From 1 September 2023, cryptoasset exchange providers or custodian wallet providers in the UK are subject to the “Travel Rule”. This requires crypto businesses to collect, verify and share information and account details of the parties to cryptoasset transfers with the counterparty. Sanctions screening must also be undertaken.

The Economic Crime and Corporate Transparency Act 2023 introduced amendments which adapted existing confiscation powers to enable law enforcement to seize, freeze, and recover cryptoassets more easily. The new options include a crypto wallet freezing order available in respect of UK-connected cryptoasset service providers.

Since 30 August 2022, cryptoasset exchange providers and custodian wallet providers are required to comply with the Office of Financial Sanctions Implementation’s reporting obligations. This means that they have an obligation to inform Treasury as soon as practicable if they know, or have reasonable cause to suspect, that a person is a sanctioned person or has committed an offence in connection with financial sanctions.


7 . How is the ownership of cryptoassets defined or regulated?

English law traditionally categorises property as either a chose in possession or a chose in action. The difficulty with cryptocurrencies is that they do not fit squarely in either category since they are virtual, not tangible and therefore not capable of possession, nor do they embody any right capable of being enforced by action.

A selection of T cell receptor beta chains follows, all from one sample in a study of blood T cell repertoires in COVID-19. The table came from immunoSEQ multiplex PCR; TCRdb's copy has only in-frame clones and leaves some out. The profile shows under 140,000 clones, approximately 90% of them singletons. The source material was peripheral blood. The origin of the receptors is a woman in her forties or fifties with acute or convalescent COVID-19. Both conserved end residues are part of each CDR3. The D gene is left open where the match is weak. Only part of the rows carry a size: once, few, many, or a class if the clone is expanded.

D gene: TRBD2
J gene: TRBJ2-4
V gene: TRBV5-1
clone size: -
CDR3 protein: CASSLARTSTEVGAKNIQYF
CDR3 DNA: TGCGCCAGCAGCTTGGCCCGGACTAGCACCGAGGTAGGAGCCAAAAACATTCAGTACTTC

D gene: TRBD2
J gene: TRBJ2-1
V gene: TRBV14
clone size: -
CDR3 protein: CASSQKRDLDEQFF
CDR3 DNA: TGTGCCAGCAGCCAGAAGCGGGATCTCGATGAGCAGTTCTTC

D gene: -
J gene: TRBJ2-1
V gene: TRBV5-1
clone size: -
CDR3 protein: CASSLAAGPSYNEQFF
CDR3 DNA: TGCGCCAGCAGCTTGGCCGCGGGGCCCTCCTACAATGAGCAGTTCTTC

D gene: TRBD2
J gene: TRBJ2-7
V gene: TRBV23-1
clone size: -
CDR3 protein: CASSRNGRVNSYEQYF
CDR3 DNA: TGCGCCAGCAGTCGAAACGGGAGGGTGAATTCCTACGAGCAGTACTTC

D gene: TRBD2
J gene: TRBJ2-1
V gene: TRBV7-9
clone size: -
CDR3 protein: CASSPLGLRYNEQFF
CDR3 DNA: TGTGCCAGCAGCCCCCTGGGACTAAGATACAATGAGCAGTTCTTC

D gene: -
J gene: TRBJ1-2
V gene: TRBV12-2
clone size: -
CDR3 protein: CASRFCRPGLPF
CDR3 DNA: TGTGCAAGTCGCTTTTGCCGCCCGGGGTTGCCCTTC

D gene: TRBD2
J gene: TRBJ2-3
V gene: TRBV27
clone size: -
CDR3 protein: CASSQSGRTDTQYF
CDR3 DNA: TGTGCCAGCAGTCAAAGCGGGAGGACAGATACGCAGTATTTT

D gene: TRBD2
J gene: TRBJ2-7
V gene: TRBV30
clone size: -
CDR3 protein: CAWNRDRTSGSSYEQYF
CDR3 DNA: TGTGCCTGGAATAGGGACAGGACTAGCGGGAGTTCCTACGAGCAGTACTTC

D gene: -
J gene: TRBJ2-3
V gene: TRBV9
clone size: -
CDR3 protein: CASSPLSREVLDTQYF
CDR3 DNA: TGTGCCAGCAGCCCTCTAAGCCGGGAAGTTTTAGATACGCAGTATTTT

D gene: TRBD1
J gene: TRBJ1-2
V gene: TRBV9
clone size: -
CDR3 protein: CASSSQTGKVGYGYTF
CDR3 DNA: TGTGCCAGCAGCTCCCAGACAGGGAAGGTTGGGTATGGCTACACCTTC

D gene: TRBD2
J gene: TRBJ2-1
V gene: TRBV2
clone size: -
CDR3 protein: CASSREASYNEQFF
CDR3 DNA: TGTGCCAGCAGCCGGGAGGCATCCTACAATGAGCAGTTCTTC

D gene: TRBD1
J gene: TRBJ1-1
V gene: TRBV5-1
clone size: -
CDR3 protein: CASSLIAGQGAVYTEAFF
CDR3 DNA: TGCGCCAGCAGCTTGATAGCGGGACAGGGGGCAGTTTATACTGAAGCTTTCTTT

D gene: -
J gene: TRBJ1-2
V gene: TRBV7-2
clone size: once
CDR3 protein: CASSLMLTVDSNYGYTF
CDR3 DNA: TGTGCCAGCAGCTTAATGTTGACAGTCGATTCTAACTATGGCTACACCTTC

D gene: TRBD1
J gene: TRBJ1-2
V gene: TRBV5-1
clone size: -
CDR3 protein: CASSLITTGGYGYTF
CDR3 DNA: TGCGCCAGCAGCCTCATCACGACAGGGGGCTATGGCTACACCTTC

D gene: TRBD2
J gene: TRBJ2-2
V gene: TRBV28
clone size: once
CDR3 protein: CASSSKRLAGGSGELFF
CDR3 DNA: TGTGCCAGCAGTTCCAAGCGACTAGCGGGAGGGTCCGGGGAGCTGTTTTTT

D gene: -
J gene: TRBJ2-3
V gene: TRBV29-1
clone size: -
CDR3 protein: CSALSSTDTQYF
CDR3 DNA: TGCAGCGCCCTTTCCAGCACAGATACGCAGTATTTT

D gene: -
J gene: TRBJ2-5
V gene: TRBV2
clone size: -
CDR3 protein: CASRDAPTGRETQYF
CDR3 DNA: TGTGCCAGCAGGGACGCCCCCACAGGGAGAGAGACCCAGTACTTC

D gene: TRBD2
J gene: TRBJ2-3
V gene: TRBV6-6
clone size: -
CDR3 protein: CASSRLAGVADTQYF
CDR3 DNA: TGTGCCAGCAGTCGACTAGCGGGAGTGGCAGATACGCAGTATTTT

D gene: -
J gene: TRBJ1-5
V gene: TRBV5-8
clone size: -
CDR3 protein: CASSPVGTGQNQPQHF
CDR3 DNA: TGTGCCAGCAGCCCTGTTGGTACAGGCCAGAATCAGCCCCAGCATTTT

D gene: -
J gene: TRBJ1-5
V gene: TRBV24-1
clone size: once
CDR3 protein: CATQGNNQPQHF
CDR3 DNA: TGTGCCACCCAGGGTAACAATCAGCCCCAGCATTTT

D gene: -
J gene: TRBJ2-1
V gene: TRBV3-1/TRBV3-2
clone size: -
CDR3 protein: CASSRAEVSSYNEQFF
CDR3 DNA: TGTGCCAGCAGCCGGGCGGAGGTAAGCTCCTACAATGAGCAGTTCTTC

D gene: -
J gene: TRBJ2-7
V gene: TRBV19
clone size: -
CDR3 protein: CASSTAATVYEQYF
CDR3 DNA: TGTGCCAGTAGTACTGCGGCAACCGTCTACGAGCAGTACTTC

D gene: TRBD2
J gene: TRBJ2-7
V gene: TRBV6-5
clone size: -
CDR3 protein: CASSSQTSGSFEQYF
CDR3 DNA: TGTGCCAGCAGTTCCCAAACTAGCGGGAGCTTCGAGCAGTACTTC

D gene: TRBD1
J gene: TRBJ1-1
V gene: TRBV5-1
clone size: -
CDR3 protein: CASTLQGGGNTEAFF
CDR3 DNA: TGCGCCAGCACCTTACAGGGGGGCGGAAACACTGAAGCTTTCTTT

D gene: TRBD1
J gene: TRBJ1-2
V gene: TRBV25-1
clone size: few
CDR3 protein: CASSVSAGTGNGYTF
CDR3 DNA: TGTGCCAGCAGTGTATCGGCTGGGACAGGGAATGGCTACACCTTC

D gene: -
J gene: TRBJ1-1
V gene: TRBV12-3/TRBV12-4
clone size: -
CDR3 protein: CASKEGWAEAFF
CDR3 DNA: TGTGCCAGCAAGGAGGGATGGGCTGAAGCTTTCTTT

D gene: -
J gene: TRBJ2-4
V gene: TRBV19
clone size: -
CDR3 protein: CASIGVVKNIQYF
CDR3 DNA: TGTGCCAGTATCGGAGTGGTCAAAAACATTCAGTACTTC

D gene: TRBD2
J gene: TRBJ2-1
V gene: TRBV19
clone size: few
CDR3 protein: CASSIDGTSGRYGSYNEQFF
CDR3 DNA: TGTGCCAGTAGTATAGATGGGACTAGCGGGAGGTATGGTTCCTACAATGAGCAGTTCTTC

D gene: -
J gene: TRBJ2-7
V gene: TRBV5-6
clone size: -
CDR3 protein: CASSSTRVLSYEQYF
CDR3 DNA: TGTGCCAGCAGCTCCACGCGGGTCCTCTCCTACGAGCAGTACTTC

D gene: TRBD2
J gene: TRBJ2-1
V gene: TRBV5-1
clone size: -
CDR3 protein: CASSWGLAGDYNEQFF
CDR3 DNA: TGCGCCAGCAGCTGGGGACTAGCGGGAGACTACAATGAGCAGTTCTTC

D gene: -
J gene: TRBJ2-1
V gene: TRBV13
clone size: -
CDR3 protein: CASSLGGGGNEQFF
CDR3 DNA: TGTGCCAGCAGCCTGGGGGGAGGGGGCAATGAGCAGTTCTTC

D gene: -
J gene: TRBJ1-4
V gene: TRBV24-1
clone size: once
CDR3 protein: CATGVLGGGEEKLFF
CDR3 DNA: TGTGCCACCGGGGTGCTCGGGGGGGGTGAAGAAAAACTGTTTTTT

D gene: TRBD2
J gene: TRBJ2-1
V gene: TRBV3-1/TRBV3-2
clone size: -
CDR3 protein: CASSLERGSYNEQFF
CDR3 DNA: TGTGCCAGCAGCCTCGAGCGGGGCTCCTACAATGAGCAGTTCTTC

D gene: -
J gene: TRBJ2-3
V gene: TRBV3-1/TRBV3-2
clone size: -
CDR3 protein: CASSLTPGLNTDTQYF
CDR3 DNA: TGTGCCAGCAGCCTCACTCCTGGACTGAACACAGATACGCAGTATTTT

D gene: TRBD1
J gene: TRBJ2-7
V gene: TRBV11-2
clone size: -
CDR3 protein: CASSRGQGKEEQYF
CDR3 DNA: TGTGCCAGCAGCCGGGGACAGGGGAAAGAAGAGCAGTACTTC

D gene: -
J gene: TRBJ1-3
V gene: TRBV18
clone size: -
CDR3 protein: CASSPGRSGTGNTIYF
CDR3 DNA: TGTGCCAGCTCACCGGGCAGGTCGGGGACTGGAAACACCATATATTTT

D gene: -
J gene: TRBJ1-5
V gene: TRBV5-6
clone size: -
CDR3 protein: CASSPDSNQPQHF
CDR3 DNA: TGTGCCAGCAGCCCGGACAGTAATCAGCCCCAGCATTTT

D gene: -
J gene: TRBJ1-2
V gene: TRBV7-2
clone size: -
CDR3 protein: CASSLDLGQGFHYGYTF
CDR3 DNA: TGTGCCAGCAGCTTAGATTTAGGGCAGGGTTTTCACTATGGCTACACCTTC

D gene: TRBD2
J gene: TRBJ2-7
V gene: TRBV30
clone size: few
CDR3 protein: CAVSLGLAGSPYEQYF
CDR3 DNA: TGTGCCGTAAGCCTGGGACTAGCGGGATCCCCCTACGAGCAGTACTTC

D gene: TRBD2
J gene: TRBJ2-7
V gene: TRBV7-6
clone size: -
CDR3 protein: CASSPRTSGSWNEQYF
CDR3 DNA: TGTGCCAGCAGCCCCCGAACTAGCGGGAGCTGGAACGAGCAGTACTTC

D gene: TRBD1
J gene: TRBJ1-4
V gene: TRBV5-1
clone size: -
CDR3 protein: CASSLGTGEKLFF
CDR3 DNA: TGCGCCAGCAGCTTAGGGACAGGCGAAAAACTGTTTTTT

However, the Legal Statement, which confirmed that cryptocurrencies can be treated as property under English law, has been subsequently endorsed by the English High Court in the case of AA v. Persons Unknown [2019] EWHC 3556 as representing an accurate statement as to the position under English law and has been cited in a number of subsequent cases. 

The Commission Report has also recommended legislation to confirm a third category of “thing” to which property rights can relate and which would encompass digital objects including cryptoassets. The Commission Report suggested that legislation would confirm the common law position but without defining hard boundaries of the third category of “things”. The Law Commission has now introduced a short draft bill to establish the third category of property which would encompass cryptoassets.

The Commission Report also considered the concept of control over cryptoassets and recommended that the definition of ownership and control be given flexibility and developed in English common law and through the creation of a panel of industry-specific technical experts, legal practitioners and judges to provide non-binding guidance on the factual and legal issues relating to control over cryptoassets.

Cryptoassets are also capable of being held on trust under English law, including where the underlying entitlements are (1) held on a consolidated unallocated basis for the benefit of multiple users, and (2) potentially even commingled with unallocated entitlements held for the benefit of the holding intermediary itself. 

The UKJT has also published a further legal statement on digital securities which concluded that cryptoassets can, in principle, be securitised and digital securities (whether debt, proprietary or equity securities) can be issued and transferred using blockchain or other DLT under English law. A Digital Securities Sandbox has since been introduced and is described above in Question 2.